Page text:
Facing the brunt of the notice served to over 350 clinics and hospitals in the state who may face closure if they fail to apply for required permissions from the Goa State Pollution Control Board for disposal of bio-medical waste. It is a huge number and it shows how many such places were operating on the state without following the safety standards issued by the GSPCB.
The Goa State Pollution Control Board (GSPCB) has so far identified and issued show cause notices to 350 clinics and hospitals for failing to obtain the necessary permission from them for disposal of bio-medical waste. The show cause notices have been issued under Section 5 of the Environment Protection Act.
Speaking to the Times of India, Chairman of the Board, Ganesh Shetgaonkar, said, “We have issued over 350 show cause notices to individual clinics, small and big hospitals for not applying for authorization and consent to operate under the water act and air act for disposal of bio-medical waste.” “If they do not apply for the authorization and consent to operate then we will issue closure notices as per the law,” he added.
Further according to the report, most of these clinics have failed to file their returns before the board giving details about the biomedical waste generated by them. ‘The last date to file the returns is June 30 every year,” says Shetgaonkar, pointing out that while individual clinics have to apply for authorization, hospitals have to apply for both authorization and consent to operate.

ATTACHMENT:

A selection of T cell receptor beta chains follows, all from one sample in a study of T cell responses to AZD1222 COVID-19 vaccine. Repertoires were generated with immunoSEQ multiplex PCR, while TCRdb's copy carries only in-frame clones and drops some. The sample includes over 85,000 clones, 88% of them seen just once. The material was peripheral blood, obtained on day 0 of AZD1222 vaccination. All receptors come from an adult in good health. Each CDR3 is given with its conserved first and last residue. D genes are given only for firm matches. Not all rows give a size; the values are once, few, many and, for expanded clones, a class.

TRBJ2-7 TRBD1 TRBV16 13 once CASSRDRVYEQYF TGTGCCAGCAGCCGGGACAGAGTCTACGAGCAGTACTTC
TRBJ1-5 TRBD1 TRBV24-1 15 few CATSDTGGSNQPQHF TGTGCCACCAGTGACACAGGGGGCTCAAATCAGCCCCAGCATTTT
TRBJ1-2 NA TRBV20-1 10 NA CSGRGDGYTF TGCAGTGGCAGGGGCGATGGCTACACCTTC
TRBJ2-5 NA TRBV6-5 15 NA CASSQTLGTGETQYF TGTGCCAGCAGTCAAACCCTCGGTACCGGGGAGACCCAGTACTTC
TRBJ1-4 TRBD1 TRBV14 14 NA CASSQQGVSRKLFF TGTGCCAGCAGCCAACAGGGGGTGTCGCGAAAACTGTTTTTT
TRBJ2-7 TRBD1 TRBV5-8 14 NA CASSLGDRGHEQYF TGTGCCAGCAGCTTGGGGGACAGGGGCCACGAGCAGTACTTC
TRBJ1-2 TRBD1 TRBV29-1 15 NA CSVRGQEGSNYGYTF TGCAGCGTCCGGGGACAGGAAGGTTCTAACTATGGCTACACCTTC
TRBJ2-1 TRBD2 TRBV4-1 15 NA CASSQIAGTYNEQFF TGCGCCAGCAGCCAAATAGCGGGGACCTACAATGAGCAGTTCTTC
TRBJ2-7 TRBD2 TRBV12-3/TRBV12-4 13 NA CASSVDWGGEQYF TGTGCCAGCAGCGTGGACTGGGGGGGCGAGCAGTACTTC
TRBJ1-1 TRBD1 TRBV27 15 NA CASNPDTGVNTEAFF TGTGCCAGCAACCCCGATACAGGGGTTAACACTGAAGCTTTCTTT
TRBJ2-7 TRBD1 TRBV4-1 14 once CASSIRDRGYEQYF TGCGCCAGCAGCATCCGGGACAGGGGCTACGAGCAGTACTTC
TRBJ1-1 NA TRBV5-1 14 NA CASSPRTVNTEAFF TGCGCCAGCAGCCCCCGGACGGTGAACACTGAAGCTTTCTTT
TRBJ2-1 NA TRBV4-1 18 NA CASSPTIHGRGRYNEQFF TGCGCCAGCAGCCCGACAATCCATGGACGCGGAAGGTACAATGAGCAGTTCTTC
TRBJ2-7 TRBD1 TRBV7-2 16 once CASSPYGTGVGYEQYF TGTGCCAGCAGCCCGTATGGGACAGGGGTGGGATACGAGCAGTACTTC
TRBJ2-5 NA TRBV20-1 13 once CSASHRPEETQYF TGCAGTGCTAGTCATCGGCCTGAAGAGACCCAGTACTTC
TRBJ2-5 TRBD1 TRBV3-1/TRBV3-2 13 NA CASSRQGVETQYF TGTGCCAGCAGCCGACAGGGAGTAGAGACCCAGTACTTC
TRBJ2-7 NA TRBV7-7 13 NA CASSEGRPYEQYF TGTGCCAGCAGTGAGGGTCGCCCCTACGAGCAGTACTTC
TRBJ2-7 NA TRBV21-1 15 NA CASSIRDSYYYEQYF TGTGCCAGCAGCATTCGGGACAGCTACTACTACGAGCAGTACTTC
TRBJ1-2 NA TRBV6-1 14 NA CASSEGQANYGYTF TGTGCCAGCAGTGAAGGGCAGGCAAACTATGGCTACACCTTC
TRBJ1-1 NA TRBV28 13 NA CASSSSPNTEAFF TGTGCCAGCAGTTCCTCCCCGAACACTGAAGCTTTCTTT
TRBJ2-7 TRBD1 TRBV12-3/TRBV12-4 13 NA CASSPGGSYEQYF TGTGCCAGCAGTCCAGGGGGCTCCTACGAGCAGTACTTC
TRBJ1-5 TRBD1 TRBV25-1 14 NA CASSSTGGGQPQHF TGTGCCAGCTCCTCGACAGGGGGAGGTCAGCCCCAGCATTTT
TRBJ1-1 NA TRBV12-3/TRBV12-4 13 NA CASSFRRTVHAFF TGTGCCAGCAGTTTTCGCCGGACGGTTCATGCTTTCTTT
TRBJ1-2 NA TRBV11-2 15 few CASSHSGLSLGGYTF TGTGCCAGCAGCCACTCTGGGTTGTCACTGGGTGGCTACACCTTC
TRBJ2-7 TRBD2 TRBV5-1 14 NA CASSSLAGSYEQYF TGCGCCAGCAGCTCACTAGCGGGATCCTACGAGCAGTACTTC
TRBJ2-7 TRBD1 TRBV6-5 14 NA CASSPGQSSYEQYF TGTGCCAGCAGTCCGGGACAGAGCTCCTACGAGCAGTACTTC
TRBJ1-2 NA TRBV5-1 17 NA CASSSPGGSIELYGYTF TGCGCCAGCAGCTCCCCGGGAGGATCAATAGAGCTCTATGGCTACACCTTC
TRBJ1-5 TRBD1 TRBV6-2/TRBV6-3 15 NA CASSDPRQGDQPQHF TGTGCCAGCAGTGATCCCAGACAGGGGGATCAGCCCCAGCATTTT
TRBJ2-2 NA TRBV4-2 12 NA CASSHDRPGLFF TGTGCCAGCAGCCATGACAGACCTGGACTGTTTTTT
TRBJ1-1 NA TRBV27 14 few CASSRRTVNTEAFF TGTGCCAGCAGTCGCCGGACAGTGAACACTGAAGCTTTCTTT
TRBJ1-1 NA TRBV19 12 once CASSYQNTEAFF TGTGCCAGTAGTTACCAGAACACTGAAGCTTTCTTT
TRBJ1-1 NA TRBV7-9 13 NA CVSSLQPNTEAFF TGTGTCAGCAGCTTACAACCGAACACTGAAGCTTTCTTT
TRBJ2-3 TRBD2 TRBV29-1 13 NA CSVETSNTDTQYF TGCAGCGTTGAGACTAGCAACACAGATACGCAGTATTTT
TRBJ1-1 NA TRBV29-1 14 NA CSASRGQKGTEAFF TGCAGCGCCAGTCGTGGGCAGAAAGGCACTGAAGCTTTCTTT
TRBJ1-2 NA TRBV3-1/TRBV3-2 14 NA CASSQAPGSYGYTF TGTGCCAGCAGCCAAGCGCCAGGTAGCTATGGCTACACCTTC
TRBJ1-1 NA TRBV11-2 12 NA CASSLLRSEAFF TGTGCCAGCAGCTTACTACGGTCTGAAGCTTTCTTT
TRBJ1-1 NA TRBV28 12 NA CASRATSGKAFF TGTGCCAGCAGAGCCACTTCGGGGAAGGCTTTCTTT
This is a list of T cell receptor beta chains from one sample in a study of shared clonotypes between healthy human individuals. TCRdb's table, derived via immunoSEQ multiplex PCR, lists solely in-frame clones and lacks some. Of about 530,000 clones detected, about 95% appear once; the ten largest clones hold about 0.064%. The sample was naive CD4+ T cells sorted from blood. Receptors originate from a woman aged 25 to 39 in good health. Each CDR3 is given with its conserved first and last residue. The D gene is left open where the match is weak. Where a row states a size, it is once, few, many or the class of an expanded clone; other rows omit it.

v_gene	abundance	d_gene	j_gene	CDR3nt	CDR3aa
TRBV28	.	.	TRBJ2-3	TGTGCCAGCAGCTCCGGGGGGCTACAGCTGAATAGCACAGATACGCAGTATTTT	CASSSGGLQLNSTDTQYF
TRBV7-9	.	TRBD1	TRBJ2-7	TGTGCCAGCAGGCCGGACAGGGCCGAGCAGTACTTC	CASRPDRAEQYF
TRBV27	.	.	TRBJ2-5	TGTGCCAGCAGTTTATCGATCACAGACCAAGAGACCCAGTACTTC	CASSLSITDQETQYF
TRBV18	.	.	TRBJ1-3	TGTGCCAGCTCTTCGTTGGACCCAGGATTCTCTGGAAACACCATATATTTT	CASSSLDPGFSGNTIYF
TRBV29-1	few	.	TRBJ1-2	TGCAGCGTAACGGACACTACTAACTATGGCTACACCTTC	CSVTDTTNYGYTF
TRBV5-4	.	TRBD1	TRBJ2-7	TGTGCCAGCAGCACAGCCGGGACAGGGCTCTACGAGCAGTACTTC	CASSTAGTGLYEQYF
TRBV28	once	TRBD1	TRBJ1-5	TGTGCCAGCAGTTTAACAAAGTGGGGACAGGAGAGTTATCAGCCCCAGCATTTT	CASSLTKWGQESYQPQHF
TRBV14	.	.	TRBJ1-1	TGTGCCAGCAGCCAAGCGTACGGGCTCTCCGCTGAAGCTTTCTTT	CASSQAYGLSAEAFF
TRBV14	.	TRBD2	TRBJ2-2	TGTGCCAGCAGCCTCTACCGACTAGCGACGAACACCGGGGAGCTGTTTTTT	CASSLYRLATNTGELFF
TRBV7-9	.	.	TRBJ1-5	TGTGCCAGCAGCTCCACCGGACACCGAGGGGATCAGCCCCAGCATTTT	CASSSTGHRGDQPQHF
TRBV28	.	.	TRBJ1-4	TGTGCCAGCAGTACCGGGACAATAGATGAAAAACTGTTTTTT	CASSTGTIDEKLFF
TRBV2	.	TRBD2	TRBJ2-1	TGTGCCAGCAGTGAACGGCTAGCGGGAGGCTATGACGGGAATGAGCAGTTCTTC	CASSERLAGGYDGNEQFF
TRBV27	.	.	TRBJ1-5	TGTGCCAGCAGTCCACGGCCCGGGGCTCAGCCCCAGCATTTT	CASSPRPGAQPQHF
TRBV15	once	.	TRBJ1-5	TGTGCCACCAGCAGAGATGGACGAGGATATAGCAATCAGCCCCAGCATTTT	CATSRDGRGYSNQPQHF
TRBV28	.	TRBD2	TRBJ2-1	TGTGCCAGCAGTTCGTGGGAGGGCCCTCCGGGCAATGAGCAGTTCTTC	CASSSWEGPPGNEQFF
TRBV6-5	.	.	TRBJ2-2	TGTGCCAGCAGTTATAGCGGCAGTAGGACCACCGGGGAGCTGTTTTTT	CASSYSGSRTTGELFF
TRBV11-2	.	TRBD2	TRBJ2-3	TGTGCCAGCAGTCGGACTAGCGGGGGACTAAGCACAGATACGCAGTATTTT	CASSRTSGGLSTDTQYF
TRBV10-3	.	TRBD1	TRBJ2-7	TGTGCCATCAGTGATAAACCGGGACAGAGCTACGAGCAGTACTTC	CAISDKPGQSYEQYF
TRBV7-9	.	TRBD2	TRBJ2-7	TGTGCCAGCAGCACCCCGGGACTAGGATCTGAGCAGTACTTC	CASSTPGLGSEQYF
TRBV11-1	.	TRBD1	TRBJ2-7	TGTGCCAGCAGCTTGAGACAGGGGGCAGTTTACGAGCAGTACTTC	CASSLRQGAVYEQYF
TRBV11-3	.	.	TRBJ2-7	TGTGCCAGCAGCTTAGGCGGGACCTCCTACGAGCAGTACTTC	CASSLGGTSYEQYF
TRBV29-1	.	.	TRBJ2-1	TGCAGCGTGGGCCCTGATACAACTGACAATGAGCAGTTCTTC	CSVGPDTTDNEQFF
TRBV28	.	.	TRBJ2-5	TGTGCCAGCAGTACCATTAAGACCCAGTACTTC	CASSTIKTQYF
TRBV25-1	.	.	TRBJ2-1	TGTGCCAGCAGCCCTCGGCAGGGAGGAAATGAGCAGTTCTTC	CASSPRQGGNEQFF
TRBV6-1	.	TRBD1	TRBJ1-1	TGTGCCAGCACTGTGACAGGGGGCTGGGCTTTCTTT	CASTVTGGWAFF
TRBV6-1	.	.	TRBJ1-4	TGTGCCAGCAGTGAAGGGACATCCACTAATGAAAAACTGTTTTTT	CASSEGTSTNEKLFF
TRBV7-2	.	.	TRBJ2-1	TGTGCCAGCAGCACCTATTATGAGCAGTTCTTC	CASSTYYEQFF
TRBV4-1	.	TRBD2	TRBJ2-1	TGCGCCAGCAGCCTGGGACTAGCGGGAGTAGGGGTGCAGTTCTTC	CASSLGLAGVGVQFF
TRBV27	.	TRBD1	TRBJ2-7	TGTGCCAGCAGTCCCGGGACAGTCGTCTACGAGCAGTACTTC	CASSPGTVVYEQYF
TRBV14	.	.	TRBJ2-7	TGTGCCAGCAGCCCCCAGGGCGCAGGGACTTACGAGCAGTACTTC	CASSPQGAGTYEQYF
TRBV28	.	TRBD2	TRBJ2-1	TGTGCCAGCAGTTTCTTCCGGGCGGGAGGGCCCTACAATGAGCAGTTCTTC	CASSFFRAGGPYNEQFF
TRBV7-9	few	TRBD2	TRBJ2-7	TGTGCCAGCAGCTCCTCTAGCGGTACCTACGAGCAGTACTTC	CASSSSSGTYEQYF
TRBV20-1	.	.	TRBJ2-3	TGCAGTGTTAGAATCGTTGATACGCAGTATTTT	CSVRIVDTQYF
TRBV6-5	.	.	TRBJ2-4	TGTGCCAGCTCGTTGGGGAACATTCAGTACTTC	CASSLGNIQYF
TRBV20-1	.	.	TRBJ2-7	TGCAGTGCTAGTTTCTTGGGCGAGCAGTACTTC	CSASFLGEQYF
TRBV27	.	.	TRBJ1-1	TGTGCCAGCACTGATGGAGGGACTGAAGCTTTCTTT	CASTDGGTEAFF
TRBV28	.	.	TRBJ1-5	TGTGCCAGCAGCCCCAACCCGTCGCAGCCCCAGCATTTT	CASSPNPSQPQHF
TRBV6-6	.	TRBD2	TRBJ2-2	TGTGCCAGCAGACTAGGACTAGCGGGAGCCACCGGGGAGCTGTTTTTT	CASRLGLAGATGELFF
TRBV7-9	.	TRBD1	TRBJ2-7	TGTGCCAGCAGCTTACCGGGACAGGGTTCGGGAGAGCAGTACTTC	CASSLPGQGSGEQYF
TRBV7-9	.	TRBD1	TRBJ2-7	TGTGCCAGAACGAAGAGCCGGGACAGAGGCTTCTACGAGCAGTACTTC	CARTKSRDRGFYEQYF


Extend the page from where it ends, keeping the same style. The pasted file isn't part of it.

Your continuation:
According to the source, for Panaji and Vasco the Board had authorized a service provider to collect and dispose of biomedical waste generated at Goa Medical College. The rest of the State’s hospitals and clinics dispose of their waste in their own facilities.
To ensure that the process is understood and followed correctly, on May 27, the Board held a meeting with doctors to explain the procedure to apply for the permissions online.
Further, according to The Times of India, during the meeting, Chairman of the biomedical waste disposal cell, IMA-Goa, Dr Shekar Salkar, requested GSPCB to reach an interim agreement for biomedical waste management via service providers to the rest of the state too, as some healthcare facilities are unable to implement on-site management of their waste due to various restraints.